Pope Francis’ appointment of Xavière Sister Nathalie Becquart and now-bishop-elect Luis Marín de San Martín to the Vatican’s Synod of Bishops is only the latest step in his efforts to push the global church toward a synodal model of leadership. That is, a model in which bishops and lay people speak freely together about the issues affecting them and where they believe the Spirit is calling them, and, through discussion and voting, reach decisions together.
The pope has taken Vatican II’s call to synodality seriously: After acknowledging in the first year of his pontificate that the synod of bishops was “half baked” in comparison to the model the Second Vatican Council called for, he instituted a college of cardinal advisers who he suggested could eventually be elected by the Vatican’s standing synod of bishops and held high-profile synods on the family, young people and the Amazon.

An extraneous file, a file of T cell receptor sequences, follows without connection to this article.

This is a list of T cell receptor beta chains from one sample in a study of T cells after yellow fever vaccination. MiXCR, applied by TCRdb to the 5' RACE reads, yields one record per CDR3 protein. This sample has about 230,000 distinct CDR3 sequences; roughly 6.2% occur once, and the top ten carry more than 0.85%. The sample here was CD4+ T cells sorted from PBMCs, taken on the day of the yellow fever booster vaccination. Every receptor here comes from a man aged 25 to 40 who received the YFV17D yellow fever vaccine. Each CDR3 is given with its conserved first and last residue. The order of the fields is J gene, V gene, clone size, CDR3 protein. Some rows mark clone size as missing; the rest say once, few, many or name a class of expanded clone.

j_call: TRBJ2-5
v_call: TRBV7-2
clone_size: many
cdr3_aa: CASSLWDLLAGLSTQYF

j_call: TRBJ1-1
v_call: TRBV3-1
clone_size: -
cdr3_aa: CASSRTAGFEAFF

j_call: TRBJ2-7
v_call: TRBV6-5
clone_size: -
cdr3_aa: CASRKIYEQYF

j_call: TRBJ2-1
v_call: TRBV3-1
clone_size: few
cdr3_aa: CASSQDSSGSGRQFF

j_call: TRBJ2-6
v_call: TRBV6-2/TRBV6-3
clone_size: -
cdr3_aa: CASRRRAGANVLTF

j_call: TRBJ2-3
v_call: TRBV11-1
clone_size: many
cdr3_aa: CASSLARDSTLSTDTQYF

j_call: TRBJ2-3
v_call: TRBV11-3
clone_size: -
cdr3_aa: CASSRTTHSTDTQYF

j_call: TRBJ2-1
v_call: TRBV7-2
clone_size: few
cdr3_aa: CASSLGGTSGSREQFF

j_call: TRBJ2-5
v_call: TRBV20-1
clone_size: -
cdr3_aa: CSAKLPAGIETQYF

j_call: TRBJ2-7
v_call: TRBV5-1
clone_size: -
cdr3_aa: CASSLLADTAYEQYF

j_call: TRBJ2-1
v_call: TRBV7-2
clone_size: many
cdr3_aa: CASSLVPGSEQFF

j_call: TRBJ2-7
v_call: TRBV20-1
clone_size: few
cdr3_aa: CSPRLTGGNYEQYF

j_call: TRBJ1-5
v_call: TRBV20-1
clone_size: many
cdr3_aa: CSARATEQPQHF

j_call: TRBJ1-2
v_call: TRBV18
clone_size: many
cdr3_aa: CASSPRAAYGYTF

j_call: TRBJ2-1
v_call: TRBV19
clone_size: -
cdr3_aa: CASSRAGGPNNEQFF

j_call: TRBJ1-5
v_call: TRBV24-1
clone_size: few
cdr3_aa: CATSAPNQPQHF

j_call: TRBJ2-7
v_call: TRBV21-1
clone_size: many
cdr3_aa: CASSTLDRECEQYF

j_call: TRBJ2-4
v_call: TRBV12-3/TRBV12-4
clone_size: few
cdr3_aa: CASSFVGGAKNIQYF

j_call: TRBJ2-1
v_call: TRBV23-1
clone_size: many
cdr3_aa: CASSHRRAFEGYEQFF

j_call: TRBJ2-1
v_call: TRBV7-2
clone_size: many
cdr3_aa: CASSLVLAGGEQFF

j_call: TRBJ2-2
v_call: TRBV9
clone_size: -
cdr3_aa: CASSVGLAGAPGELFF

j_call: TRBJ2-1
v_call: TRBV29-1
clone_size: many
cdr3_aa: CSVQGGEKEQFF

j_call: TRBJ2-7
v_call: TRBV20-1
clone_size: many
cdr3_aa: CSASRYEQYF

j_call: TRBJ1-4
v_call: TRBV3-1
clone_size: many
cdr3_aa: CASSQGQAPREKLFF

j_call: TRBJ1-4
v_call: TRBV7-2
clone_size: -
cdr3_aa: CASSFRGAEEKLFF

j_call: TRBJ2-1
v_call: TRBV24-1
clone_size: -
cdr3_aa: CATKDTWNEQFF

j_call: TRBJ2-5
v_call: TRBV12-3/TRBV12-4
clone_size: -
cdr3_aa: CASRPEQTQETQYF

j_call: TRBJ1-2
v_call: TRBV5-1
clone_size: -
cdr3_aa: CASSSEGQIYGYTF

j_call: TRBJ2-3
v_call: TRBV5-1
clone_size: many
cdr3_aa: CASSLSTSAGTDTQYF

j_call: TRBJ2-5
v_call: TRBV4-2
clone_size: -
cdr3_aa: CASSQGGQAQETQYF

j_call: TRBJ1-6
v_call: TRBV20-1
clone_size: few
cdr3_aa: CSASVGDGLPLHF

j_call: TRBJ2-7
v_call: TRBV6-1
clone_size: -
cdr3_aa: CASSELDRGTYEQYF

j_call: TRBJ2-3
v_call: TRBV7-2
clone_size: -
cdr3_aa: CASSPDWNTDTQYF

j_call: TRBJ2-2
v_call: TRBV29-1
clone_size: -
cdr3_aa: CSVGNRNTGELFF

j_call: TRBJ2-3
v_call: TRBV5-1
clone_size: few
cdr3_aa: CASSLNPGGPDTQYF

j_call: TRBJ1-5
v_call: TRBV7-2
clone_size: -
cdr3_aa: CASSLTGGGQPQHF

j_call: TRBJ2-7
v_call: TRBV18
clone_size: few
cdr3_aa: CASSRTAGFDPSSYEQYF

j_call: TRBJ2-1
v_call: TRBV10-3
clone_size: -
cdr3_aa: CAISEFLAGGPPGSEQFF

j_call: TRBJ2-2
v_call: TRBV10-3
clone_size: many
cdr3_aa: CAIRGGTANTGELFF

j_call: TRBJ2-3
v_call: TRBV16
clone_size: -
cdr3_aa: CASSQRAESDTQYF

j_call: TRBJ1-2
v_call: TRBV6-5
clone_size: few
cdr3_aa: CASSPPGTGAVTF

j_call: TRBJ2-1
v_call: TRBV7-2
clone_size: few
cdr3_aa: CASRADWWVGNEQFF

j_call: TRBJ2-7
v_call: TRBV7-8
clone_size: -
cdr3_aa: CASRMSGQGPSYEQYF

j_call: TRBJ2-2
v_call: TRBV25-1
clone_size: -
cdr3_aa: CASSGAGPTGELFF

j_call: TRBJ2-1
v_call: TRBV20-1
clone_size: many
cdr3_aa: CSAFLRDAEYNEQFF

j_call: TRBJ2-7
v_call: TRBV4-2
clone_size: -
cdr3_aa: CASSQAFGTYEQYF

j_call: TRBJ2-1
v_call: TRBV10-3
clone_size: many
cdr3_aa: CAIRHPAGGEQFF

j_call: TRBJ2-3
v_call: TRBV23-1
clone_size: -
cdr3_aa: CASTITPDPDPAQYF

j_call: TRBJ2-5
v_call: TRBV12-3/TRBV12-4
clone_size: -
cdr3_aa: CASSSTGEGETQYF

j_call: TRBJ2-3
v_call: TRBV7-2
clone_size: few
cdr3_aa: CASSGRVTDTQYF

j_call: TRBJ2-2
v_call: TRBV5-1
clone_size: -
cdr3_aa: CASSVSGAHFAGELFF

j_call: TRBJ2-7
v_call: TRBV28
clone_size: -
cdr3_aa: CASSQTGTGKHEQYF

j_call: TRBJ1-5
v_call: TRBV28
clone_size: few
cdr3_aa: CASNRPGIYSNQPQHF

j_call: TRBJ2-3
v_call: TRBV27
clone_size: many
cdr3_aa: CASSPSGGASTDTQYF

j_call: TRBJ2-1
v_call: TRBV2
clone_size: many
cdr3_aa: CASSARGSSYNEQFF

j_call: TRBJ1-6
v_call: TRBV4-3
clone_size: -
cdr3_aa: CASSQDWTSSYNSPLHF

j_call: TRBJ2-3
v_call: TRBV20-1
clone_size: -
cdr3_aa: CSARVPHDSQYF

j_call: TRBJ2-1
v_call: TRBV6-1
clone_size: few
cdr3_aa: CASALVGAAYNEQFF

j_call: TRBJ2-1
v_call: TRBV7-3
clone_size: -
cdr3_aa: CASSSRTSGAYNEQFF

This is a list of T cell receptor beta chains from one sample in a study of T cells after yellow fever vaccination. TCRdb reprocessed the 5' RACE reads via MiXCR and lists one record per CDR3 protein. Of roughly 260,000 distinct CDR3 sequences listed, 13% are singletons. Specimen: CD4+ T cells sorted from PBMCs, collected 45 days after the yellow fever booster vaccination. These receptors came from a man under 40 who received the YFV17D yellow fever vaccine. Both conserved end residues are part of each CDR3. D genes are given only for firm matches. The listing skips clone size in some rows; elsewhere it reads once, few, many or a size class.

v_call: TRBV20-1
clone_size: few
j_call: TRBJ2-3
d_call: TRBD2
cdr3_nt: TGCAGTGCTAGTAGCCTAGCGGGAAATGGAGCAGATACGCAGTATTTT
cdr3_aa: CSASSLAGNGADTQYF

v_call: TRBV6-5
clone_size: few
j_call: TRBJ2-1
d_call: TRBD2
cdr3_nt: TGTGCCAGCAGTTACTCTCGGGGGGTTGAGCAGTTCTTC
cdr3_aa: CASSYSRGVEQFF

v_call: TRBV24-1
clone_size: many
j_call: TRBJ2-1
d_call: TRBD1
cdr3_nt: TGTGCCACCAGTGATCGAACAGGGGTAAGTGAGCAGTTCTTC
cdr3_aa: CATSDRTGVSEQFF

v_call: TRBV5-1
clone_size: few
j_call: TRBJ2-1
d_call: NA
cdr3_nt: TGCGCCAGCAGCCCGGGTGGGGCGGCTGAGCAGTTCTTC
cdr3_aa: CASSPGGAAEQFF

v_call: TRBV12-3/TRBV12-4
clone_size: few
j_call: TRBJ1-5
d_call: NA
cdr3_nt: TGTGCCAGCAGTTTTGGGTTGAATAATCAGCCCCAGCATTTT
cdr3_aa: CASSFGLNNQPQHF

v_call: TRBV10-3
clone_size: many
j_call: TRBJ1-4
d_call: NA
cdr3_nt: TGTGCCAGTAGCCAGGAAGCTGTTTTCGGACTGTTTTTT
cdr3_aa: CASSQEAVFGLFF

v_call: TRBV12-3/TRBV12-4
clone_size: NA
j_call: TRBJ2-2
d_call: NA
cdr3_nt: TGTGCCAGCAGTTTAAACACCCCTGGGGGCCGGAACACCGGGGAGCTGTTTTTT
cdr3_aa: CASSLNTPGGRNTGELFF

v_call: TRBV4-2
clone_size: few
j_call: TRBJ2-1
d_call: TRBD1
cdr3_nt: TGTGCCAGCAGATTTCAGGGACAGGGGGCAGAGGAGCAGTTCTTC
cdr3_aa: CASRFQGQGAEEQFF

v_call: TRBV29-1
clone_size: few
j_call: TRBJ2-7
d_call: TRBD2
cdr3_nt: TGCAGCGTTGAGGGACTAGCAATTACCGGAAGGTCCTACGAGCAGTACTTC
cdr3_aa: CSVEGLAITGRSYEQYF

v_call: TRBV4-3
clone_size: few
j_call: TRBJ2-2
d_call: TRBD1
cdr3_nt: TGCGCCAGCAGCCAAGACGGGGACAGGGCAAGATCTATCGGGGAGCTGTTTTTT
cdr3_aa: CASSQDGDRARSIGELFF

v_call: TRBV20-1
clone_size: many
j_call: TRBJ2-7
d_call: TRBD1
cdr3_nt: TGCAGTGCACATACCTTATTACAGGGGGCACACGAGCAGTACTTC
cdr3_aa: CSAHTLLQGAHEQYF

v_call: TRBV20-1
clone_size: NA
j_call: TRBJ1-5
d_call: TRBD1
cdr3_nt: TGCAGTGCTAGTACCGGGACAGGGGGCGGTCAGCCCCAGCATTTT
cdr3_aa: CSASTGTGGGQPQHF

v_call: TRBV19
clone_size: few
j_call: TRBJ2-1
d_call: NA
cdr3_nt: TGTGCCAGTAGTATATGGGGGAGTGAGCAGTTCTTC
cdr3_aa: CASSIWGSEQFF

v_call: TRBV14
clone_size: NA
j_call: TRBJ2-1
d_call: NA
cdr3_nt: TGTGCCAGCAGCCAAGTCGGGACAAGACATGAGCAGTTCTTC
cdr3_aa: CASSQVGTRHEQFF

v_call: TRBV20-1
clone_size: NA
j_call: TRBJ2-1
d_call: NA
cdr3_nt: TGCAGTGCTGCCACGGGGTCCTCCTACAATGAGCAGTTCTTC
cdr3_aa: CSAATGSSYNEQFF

Meanwhile, the U.S. bishops are in dire need of the collegiality being pushed forward at the Vatican.
The bishops who pushed for these initiatives generally embrace a “culture warrior” approach to church leadership, putting their effort into scoring political points and building their own cult followings—the exact opposite of the synodal call to unity, cooperation and listening.
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Colleen Dulle is a writer and producer at America Media, where she hosts the weekly news podcast “Inside the Vatican.” Her forthcoming biography of the French poet, social worker and mystic Madeleine Delbrêl will be published by Liturgical Press.
With thanks to Go, Rebuild My House, a publication of Sacred Heart University in Fairfield, Connecticut, United States.